Fulbright Stories
It’s All About the People You Meet

I consider myself to be very lucky to have received two Fulbright Scholar Awards to Thailand (2006-07 and 2010-11).  Both awards allowed me to bring contemporary psychology, especially my field of behavioral neuroscience, to the students of Thailand’s best universities. Additionally, I was able to assist Thai faculty with curriculum development, best practice pedagogy, and advice on scholarship and publication practices. My Fulbright stays also helped me to research the development of professional psychology in Thailand and how it impacts the mental health needs of Thai people.    

As I reflect upon those experiences, I am reminded of what I consider to be the most important aspect of my time in Thailand: getting to know some wonderful Thai people who helped me to grow as a person and as an educator.

Porntip Kanjaniyot, Executive Director of the Thailand United States Educational Foundation (TUSEF), is my trusted friend and advisor on all things Thai.

I was very fortunate to have Porntip Kanjaniyot as the Executive Director of the Thailand-United States Educational Foundation (TUSEF) during both of my Fulbright stays in Thailand. Her expertise in managing this binational organization made life much easier for all Fulbrighters to Thailand during her tenure. This was reflected in so many ways but especially in her knowledge of Thai culture, her ability to make everyone feel welcome and important and her effectiveness in solving small and large problems. Since that time, we have become good friends and I have sought her counsel on a number of important decisions in my life. She is a great representative of her country and what it means to be a helpful, caring and compassionate Thai person.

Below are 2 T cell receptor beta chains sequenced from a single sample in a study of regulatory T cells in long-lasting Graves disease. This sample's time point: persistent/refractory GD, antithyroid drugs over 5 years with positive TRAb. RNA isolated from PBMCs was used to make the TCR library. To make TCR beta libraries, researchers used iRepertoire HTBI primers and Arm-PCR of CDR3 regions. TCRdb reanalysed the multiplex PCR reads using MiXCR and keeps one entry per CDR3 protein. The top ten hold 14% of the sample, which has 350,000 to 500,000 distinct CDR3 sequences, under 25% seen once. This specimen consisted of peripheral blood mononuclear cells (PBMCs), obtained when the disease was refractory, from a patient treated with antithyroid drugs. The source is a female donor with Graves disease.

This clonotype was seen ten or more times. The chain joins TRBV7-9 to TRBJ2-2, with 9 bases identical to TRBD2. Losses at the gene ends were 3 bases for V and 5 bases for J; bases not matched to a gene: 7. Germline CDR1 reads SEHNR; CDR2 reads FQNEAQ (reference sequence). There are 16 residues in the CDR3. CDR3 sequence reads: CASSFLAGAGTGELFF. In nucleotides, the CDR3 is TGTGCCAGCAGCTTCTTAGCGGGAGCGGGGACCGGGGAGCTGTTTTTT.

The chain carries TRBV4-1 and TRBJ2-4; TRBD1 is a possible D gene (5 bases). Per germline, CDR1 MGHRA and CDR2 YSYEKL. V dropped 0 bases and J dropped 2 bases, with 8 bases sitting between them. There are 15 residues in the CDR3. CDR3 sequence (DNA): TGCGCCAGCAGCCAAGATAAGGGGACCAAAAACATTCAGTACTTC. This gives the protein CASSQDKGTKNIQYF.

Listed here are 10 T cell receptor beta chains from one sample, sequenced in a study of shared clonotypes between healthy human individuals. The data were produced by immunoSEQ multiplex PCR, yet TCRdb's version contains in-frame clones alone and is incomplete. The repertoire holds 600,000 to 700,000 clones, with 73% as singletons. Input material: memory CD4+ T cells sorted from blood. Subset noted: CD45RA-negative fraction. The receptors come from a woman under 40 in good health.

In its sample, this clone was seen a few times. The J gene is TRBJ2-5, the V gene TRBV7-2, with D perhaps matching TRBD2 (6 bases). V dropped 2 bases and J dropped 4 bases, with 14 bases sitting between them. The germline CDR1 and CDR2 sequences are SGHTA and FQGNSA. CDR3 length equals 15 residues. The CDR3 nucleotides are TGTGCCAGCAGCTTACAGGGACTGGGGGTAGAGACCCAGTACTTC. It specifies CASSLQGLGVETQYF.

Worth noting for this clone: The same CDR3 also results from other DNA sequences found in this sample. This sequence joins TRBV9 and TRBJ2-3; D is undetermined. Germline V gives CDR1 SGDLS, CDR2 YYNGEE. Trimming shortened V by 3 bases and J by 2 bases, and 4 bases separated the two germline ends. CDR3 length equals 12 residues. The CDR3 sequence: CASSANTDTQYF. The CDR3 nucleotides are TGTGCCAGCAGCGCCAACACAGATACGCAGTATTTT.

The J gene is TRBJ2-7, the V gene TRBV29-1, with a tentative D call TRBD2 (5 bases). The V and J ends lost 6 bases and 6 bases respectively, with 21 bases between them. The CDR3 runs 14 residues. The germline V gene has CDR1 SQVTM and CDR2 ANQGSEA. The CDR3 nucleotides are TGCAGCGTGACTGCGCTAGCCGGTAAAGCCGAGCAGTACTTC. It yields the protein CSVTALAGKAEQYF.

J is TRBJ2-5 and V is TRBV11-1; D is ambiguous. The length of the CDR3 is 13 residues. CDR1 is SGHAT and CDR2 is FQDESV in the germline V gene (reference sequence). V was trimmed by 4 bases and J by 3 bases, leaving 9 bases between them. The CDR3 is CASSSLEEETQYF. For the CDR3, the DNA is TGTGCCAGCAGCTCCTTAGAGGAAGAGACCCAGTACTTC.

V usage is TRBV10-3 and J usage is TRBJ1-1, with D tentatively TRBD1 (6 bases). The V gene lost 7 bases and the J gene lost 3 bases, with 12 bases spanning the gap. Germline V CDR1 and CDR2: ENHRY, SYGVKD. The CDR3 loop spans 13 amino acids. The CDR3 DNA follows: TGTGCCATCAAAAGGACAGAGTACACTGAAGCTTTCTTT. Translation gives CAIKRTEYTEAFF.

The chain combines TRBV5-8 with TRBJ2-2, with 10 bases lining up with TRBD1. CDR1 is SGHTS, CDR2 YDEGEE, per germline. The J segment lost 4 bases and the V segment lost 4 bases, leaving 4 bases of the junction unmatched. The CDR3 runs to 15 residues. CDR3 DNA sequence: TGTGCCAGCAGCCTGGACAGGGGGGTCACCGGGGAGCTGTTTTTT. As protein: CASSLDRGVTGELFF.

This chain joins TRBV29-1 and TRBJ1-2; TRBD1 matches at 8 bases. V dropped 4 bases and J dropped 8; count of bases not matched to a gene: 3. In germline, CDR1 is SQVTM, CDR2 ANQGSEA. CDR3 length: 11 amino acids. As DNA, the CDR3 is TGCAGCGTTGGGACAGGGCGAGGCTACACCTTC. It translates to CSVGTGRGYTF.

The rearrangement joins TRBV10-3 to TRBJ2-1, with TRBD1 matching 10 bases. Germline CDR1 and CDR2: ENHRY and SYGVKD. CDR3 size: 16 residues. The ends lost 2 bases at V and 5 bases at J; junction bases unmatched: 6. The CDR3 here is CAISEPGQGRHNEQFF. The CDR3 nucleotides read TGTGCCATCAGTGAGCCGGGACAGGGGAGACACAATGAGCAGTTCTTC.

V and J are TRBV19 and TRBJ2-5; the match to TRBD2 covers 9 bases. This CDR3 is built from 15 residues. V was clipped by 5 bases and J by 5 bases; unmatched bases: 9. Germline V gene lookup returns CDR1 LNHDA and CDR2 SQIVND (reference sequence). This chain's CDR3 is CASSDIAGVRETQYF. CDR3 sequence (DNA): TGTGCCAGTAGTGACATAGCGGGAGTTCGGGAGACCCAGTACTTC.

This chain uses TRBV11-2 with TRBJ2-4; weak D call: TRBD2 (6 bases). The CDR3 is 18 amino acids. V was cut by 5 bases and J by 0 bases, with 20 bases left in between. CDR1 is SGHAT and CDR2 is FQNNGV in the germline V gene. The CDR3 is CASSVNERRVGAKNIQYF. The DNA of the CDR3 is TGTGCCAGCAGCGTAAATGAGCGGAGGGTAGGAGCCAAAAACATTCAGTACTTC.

My Buddhist psychology mentor, Dr Soree Pokaeo of Chulalongkorn University

Dr Soree Pokaeo at Chulalongkorn University is considered to be one of Asia’s leading Buddhist psychologists. As someone who came to Thailand a number of years ago with little knowledge of Buddhist practices, I learned a lot from Dr Pokaeo. He opened my eyes to forms of counseling that involved Buddhist mindfulness techniques. He convinced me that this could become the next great breakthrough in therapy for those suffering from anxiety-based disorders. Our relationship progressed slowly because we presented opposite ends of the psychology continuum; I was centered in evidence-based experimental work while he represented more theoretical approaches. We reached common ground after having several long lunches together with students. I was impressed with the depth of his thinking and his firm belief that Buddhism could be the answer for many but not necessarily all who were suffering from anxiety. We acknowledged that one size does not fit all and that different, more evidence-based approaches, might be the best answer for some. I will always be grateful to Dr Pokaeo and the time he spent with me helping me to understand Buddhist psychology. He is an unselfish Thai person whose gift for explaining difficult concepts won me over. My time in Thailand would not have been as meaningful without his mentorship in all things related to Buddhism.

Dr Rana Pongruengphant, Dean of the International College of Burapha University, is a gifted administrator who understood how to build a new college and make it the pride of Thailand.